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calendar   Thursday - February 11, 2010

It’s in the code

Is Toyota Gas Pedal Problem Computer Based?





According to this article in The Wall Street Journal, the “sticking gas pedal” problem with Toyotas is not due to improperly placed floor mats. It’s a computer problem. And it’s been going on for years. And Toyota has known all about it. For years. So has the NHTSA. For more than half a decade.

On Jan. 19, in a closed-door meeting in Washington, D.C., two top executives from Toyota Motor Corp. gave American regulators surprising news.

Evidence had been mounting for years that Toyota cars could speed up suddenly, a factor suspected in crashes causing more than a dozen deaths. Toyota had blamed the problem on floor mats pinning the gas pedal. Now, the two Toyota men revealed they knew of a problem in its gas pedals.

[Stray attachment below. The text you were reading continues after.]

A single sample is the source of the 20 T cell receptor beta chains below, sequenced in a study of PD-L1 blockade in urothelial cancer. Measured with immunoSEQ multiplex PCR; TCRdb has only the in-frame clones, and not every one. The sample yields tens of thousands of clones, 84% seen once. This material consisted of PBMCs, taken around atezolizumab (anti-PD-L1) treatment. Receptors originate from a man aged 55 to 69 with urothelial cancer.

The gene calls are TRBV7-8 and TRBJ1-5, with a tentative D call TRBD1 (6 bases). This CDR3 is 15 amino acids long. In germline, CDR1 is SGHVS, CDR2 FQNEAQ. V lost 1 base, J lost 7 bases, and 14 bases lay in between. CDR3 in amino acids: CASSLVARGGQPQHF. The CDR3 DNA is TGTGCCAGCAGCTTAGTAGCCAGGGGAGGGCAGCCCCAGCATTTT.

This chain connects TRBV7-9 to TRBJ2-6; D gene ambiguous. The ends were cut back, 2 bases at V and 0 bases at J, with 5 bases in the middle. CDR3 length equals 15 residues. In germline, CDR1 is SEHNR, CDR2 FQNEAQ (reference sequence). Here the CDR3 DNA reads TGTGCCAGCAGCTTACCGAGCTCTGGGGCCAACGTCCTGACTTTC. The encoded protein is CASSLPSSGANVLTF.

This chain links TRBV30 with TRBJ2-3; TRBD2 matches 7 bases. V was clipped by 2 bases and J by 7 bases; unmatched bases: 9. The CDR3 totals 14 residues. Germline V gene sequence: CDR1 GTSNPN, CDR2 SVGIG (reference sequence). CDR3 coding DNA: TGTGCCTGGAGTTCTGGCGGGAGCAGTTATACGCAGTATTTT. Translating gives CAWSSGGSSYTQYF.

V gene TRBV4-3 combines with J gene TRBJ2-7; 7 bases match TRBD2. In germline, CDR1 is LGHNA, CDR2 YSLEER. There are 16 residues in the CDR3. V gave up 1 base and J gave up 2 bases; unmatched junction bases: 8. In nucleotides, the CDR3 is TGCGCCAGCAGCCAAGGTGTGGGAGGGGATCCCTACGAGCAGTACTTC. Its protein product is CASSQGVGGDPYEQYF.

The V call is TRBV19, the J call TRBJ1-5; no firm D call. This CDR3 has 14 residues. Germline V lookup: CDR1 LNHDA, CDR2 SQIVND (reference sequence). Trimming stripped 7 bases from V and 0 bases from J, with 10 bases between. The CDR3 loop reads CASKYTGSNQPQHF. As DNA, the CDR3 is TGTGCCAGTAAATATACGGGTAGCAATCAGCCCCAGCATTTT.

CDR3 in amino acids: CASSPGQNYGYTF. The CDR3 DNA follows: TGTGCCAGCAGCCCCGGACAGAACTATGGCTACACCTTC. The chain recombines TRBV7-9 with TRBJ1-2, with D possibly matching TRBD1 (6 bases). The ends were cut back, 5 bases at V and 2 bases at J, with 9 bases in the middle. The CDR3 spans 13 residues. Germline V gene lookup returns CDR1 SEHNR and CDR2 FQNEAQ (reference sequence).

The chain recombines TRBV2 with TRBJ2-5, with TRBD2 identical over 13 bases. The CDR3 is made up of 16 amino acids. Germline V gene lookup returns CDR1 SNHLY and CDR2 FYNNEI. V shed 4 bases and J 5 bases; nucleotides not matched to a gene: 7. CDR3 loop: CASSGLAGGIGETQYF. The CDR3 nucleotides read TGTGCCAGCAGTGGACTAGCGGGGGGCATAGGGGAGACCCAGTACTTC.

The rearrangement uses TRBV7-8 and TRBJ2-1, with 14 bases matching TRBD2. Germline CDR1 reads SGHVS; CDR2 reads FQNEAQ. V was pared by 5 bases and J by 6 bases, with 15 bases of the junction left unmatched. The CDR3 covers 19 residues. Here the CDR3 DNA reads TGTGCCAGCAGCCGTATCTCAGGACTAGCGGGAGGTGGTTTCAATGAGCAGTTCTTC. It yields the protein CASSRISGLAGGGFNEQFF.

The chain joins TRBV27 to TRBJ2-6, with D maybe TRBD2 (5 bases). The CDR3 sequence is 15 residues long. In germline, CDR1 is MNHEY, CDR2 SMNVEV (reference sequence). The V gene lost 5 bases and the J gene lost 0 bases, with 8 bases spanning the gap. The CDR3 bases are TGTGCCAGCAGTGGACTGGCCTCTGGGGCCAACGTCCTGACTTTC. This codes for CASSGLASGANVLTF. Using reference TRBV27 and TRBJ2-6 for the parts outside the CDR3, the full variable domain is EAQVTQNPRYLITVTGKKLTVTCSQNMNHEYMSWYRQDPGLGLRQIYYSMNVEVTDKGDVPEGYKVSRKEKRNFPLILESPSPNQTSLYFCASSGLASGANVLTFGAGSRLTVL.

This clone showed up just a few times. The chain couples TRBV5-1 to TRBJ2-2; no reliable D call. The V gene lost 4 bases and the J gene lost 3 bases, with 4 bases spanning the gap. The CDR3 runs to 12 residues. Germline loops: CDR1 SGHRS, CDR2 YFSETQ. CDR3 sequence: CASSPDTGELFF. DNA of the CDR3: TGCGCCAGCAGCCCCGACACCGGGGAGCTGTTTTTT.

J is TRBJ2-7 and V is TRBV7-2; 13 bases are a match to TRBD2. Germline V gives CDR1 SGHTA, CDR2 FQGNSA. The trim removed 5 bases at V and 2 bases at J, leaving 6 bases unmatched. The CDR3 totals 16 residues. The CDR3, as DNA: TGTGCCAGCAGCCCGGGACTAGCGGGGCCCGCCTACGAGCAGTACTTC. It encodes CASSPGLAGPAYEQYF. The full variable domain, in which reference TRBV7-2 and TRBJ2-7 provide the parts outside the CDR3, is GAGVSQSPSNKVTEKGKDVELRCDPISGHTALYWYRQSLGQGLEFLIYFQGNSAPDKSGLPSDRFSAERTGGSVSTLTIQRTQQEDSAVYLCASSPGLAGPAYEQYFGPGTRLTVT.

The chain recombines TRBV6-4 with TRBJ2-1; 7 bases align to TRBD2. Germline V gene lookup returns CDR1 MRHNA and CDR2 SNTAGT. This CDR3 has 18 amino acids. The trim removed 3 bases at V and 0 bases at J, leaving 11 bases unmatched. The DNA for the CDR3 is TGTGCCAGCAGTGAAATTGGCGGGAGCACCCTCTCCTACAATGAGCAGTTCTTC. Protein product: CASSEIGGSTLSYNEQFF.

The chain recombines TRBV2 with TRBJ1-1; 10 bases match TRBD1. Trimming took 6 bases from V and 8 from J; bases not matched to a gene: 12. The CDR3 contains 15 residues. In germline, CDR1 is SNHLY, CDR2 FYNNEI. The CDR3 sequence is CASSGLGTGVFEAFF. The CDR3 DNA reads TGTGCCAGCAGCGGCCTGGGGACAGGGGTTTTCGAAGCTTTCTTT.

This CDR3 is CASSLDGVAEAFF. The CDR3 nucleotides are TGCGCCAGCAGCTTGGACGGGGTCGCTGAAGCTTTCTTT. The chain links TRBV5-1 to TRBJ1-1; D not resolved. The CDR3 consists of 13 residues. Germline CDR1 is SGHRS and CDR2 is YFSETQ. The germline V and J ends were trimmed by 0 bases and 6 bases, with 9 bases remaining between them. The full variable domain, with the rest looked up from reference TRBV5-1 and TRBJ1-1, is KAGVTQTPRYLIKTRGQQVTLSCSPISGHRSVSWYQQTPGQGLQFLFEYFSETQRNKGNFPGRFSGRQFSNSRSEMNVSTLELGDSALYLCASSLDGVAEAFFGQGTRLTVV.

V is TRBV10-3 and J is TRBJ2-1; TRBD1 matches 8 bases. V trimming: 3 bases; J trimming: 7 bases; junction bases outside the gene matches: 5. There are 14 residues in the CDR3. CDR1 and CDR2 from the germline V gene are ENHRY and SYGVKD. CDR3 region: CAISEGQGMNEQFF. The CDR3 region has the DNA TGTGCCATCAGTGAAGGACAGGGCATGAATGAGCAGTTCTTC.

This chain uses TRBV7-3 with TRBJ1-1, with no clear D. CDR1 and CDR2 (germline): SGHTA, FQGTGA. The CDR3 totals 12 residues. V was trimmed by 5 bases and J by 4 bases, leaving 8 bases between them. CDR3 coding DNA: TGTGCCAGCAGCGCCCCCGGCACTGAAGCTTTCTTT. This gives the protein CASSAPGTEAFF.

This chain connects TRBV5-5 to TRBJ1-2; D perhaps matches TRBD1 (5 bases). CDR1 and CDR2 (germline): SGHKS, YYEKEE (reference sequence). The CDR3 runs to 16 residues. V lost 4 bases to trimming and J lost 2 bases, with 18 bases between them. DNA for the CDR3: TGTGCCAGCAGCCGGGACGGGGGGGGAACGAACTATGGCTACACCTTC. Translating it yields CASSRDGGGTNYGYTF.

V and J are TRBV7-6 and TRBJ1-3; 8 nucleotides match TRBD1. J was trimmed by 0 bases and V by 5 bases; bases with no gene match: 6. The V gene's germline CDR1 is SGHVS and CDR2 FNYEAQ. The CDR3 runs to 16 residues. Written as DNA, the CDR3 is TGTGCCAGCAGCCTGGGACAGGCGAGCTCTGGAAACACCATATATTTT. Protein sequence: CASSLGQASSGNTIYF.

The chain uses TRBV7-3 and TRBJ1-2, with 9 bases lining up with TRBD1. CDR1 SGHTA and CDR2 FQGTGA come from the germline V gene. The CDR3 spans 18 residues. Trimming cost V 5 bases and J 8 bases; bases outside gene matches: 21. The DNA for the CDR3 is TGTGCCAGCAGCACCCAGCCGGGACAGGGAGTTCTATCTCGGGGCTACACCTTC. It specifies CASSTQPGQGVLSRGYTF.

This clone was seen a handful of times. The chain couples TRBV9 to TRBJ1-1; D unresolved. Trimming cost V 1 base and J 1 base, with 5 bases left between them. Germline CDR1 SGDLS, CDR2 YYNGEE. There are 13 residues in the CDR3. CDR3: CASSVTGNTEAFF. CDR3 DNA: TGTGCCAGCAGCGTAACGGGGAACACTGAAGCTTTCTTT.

Toyota’s woes have roots in 2002’s redesigned Camry sedan, which featured a new type of gas pedal. Instead of physically connecting to the engine with a mechanical cable, the new pedal used electronic sensors to send signals to a computer controlling the engine. The same technology migrated to cars including Toyota’s luxury Lexus ES sedan. The main advantage is fuel efficiency.

But by early 2004, NHTSA was getting complaints that the Camry and ES sometimes sped up without the driver hitting the gas.

But by early 2004, NHTSA was getting complaints that the Camry and ES sometimes sped up without the driver hitting the gas. It launched its first acceleration probe, focusing on 37 complaints, 30 of which involved accidents
...
NHTSA had decided to limit the probe to incidents involving brief bursts of acceleration, and would exclude so-called “long duration” incidents in which cars allegedly continued racing down the road after a driver hit the brakes.
...
Of the 37 incidents, 27 were categorized as long-duration and not investigated. On July 22, 2004, the probe was closed because NHTSA had found no pattern of safety problems.